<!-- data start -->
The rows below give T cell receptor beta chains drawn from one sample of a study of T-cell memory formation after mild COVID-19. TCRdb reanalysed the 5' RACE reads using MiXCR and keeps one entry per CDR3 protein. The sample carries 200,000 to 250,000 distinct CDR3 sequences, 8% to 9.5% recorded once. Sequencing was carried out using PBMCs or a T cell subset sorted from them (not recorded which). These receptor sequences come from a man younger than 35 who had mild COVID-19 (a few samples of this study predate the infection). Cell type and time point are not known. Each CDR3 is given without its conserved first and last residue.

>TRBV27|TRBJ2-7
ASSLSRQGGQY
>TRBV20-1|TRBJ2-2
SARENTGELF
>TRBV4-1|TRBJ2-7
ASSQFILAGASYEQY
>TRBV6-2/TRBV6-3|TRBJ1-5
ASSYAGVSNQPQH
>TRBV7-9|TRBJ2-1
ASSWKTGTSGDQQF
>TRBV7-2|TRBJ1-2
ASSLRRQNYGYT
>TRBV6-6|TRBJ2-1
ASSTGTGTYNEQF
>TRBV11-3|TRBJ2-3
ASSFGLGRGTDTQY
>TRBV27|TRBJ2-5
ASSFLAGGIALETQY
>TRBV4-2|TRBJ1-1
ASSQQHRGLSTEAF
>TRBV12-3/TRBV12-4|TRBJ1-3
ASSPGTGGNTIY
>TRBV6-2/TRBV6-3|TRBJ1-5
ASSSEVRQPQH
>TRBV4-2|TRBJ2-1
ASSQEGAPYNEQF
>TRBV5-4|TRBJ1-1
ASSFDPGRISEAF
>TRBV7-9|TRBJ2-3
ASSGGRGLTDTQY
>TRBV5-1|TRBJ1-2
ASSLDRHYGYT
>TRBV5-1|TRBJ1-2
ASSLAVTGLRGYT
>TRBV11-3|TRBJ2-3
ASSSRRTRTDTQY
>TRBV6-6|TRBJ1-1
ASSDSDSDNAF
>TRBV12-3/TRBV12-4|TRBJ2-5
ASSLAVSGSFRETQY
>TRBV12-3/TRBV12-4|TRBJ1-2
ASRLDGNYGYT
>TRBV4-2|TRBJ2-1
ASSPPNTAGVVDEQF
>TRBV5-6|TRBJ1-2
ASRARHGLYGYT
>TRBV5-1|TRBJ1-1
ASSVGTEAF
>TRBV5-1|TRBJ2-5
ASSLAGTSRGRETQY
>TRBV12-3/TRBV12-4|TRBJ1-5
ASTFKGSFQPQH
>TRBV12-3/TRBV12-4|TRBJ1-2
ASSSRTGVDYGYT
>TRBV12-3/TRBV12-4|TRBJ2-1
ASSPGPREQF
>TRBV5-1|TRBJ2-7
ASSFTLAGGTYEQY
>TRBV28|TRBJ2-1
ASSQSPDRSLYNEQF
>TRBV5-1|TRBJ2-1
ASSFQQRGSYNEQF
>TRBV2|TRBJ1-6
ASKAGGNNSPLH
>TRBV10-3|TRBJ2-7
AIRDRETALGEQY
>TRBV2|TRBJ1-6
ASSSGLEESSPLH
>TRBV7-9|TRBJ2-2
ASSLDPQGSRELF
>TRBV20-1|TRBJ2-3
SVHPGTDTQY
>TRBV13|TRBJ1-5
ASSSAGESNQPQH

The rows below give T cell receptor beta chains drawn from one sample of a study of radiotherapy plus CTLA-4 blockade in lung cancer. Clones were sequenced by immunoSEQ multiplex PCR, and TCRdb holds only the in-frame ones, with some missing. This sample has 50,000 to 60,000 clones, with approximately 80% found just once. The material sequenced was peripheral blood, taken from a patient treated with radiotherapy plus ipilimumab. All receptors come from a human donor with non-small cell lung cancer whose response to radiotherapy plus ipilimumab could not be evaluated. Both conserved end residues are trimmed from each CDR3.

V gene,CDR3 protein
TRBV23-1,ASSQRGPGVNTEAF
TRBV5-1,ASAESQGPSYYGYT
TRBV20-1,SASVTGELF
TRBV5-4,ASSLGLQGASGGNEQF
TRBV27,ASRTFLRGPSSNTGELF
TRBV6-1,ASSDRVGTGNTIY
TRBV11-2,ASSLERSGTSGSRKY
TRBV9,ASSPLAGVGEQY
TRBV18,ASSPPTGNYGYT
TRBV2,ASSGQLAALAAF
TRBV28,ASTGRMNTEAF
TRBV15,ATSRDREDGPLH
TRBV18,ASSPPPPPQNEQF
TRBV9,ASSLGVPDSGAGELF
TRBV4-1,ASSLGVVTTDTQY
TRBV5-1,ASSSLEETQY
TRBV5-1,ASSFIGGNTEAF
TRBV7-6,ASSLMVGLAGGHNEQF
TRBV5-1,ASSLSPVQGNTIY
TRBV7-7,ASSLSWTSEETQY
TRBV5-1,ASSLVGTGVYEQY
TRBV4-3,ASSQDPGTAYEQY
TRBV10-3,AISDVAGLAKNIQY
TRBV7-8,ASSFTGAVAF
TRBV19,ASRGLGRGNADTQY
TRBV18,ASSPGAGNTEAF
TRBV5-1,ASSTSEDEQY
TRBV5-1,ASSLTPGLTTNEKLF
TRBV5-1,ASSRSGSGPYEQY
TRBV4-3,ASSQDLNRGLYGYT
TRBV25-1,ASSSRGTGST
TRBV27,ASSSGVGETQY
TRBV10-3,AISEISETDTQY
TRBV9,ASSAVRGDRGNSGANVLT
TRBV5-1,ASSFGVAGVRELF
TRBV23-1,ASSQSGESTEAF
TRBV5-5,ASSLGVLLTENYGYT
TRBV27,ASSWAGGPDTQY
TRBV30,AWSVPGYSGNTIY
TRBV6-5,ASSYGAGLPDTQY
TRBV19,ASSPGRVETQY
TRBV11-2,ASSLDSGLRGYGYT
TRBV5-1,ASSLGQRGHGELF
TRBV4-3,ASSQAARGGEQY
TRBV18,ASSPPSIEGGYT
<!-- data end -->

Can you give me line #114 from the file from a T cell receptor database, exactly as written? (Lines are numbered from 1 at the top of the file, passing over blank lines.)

TRBV5-5,ASSLGVLLTENYGYT